Rajendra Deshpande, Chief Information Officer, Serco Global Services
Serco is an international service company works on improving the quality and efficiency of essential services across the world. Rajendra Deshpande, the Chief Information Officer at Serco Global Services, with more than 30 years of expertise in delivering complex projects across multiple verticals, has held several key roles in Intelenet and the erstwhile Serco Global Services.
With IT becoming an increasingly integral part of business operations, IT governance has taken on a larger role in most organisations. For larger organisations, IT governance is an unavoidable component that is responsible for greater management of risk and delivery of tangible and sustainable stakeholder value from IT-related investments. IT governance determines how the IT function caters to demand, delivers value, and defends against risk. There are several elements that are involved in keeping IT governance running. The vast nature due to these several elements of IT governance can lead, among leaders, to loss of focus on essential elements, thus reducing the overall impact.
From relative anonymity a few years ago, several factors have emerged today that make formal IT governance a must have for practically every company Earlier, governance was control centric focusing on reliability , risk , standardisation .This was due to the fact that most of the infrastructure was on premise and CIOs focus was on building in-house capabilities.
However with the evolution of SMAC stack, technology started taking front seat in digital strategy. The approach moved from Inside-out to Outside-in. Cloud capabilities improved traditional governing parameters such as reliability, availability etc. However additional focal point took priority in IT governance such as business growth, Focus on Customer retention, value addition and customer centricity, cyber governance etc.
Nevertheless, there are several factors that make implementation of effective IT governance a challenge for several organisations. These factors vary from organisation to organisation and are dependent on their individual environmental, political, geographical, economic and social issues. These factors, if not addressed in time, can put IT projects at a higher risk of failure.
While on one hand good IT governance results in increased productivity, higher quality and improved profits, poor IT governance can lead to lower morale, lower profits and programmatic waste.
The need for an IT governance framework has been mooted by several IT governance practitioners for some time now. IT governance frameworks offer the advantage of ensuring that best practices are followed and a clearer path for risk management and value addition. Several companies have now started using frameworks such as Control Objectives for Information and Related Technology (Cobit) and IT infrastructure Library (ITIL) to assist with their IT governance implementation.
Another important aspect that companies must consider to ensure best practices in their IT governance module is the engagement of IT governance consultants.
An experienced IT governance consultant can help implement practical and proven strategies to formulate an IT governance program and road map. There are several companies that struggle to find value in IT governance in terms of business value and ROI. A good IT consultant can effectively engage senior management in adopting essential IT governance practices in the company and ensure their implementation across the broader organisation.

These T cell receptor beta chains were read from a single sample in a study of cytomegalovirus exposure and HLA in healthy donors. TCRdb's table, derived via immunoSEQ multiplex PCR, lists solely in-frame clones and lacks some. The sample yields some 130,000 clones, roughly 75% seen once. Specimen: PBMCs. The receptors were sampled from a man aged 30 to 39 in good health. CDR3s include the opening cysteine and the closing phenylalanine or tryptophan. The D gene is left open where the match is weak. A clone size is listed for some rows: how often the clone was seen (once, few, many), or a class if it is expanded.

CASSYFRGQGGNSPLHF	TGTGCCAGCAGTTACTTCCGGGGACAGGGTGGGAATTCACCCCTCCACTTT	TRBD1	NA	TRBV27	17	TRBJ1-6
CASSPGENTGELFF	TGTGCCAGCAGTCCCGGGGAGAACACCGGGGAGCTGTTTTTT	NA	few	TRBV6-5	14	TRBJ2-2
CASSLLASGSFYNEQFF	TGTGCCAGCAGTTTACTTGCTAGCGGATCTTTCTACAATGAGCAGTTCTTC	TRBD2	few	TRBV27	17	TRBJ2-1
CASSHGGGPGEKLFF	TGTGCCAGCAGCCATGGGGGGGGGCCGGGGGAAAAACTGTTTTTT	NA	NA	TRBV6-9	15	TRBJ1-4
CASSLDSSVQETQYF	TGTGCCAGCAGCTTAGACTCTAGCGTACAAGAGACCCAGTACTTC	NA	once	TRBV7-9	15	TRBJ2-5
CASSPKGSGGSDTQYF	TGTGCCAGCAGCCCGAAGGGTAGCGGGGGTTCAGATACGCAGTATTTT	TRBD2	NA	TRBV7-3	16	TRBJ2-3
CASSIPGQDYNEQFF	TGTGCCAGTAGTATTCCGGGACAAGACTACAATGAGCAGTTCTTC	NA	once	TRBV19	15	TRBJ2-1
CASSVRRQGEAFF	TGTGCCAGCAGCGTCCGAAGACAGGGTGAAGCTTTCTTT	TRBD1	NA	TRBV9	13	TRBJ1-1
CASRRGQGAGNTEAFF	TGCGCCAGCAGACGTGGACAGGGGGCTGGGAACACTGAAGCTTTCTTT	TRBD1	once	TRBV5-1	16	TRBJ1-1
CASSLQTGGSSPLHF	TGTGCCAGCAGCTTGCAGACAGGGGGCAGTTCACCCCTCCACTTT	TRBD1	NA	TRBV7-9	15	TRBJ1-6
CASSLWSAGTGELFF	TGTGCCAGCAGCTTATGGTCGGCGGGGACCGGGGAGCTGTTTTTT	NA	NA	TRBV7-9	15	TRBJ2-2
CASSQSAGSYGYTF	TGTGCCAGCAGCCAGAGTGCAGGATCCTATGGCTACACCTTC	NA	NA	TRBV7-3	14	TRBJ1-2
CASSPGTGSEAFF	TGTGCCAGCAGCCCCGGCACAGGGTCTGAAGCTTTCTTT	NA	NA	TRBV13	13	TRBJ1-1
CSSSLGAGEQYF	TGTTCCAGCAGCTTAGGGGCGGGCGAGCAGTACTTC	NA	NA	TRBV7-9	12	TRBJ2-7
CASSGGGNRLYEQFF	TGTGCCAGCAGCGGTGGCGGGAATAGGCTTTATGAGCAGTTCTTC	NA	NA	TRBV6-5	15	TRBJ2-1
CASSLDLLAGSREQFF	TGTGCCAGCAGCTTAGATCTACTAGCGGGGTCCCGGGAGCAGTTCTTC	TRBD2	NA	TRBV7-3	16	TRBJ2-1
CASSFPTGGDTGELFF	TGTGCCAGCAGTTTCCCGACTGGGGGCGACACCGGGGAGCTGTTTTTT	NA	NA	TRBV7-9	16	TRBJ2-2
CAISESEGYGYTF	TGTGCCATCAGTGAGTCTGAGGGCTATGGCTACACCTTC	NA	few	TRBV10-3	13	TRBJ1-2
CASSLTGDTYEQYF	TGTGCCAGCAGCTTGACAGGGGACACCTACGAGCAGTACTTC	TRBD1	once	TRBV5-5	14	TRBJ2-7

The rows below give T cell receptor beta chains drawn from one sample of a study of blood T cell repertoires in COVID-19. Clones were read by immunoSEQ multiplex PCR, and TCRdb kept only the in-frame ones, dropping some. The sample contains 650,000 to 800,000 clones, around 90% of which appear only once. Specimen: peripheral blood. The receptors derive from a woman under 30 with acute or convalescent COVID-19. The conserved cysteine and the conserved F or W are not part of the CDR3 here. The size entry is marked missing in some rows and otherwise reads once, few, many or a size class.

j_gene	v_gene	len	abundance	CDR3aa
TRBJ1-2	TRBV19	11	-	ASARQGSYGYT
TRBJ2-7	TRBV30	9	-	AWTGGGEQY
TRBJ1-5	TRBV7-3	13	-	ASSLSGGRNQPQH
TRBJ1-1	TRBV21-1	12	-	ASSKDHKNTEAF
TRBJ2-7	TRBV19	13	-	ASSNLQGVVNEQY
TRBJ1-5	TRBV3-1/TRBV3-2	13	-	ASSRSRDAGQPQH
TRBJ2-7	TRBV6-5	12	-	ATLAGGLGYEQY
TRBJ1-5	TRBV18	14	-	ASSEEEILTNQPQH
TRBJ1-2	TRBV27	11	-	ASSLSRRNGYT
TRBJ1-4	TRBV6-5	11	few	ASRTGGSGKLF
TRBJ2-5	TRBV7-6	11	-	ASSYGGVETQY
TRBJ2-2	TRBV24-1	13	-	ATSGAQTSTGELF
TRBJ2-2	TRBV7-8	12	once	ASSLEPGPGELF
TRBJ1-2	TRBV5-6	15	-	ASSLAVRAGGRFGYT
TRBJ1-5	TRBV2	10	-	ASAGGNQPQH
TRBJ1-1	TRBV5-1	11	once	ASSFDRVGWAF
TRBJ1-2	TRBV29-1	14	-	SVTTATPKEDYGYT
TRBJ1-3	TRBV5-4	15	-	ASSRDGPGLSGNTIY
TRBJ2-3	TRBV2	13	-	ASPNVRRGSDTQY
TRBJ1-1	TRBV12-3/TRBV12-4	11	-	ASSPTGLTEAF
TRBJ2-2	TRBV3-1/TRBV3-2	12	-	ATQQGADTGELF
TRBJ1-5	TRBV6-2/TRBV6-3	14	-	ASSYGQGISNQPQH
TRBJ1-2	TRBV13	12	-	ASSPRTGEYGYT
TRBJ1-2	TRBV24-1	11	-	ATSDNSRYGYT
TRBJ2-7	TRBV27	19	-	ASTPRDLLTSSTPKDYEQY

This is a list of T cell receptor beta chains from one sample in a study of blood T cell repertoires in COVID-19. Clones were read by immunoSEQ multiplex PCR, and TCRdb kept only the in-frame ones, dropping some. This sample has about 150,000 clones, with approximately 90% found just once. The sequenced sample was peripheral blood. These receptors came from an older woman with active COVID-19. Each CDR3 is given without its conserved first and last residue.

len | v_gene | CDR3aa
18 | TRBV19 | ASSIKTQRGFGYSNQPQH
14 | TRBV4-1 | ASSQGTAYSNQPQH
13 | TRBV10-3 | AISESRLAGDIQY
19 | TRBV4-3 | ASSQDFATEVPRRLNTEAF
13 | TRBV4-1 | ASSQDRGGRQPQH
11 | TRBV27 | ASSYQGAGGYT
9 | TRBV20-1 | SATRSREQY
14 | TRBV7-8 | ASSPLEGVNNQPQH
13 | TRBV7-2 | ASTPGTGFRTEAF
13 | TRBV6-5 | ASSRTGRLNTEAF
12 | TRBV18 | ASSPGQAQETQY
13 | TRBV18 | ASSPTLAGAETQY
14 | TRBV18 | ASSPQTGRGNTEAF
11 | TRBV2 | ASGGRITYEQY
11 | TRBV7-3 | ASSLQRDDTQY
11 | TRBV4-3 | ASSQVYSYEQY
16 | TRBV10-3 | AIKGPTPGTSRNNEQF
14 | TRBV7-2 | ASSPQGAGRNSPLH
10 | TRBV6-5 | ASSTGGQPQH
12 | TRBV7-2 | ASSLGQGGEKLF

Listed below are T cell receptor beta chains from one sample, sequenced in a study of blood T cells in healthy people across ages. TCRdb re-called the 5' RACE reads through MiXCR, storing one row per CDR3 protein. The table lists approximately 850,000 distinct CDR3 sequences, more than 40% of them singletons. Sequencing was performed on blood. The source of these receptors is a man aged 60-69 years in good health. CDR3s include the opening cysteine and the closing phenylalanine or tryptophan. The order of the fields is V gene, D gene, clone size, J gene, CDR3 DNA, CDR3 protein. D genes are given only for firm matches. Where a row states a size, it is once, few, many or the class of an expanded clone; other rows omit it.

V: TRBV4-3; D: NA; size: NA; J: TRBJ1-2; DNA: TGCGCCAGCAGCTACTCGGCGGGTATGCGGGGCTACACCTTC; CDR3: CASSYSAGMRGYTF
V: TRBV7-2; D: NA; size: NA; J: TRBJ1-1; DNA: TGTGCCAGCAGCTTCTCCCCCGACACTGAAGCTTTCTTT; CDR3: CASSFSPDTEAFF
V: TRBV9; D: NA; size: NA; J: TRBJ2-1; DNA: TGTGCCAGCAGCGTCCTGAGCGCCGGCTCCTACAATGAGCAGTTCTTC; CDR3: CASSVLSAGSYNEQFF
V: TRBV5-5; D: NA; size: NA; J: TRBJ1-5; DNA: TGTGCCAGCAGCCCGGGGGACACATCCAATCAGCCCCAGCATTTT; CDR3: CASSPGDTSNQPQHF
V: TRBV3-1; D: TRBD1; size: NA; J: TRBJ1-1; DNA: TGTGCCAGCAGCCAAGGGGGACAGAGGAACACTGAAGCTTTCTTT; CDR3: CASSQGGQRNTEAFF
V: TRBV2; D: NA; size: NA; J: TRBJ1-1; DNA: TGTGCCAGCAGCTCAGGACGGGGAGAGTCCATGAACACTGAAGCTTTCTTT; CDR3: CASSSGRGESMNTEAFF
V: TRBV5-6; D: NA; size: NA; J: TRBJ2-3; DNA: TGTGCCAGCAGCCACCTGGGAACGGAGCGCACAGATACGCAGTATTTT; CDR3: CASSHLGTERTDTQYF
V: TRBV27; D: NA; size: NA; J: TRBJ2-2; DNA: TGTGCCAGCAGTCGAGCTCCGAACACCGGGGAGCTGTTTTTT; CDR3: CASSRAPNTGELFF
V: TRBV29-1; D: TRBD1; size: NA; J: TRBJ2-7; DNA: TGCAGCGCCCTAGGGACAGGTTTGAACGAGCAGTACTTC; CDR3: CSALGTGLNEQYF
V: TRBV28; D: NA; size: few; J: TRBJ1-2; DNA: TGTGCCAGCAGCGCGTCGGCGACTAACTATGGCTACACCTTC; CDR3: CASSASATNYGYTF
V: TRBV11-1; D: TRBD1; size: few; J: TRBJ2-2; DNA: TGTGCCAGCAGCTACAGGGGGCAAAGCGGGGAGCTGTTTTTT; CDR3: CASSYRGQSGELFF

Ideally, a company should have a set of core internal consultants to drive IT governance within the company. However, external consultants are a boon in cases of specific problems. The idea is to use these consultants to the company’s advantage as they can offer solutions to specific problems and also share knowledge on the latest technologies and trends that the industry is adopting.
One of the challenges that most companies face in ensuring implementation of IT governance best practices is that internal resources just do not have the time. The ideal solution for any company to ensure good IT governance is to use both internal and external services. While internally, someone can own the process; an external resource can support the internal resource and make the process easier.
At Serco, we have devised the 8Cs – Commissioning, Connectivity, Capacity, Compliance, Continuity, Cost, Care and Creativity – which focuses on everything from the turnaround time for a project to the value assessment and IT impact within the company. These parameters have been devised internally and have helped us meet success and make business more productive through IT governance.
In my opinion, IT governance will make a gradual shift from control and risk mitigation to growth centric approach. IT governance is the DNA and utmost requirement of any company in today’s age and hence engaging with IT governance consultants has become a must for most companies.
Even as Gartner puts it, when formal governance is introduced into the enterprise, the process is unclear, inflexible and cumbersome. Hence, it is important that every company sticks to a strategy and framework to ensure that IT governance is not a cumbersome task.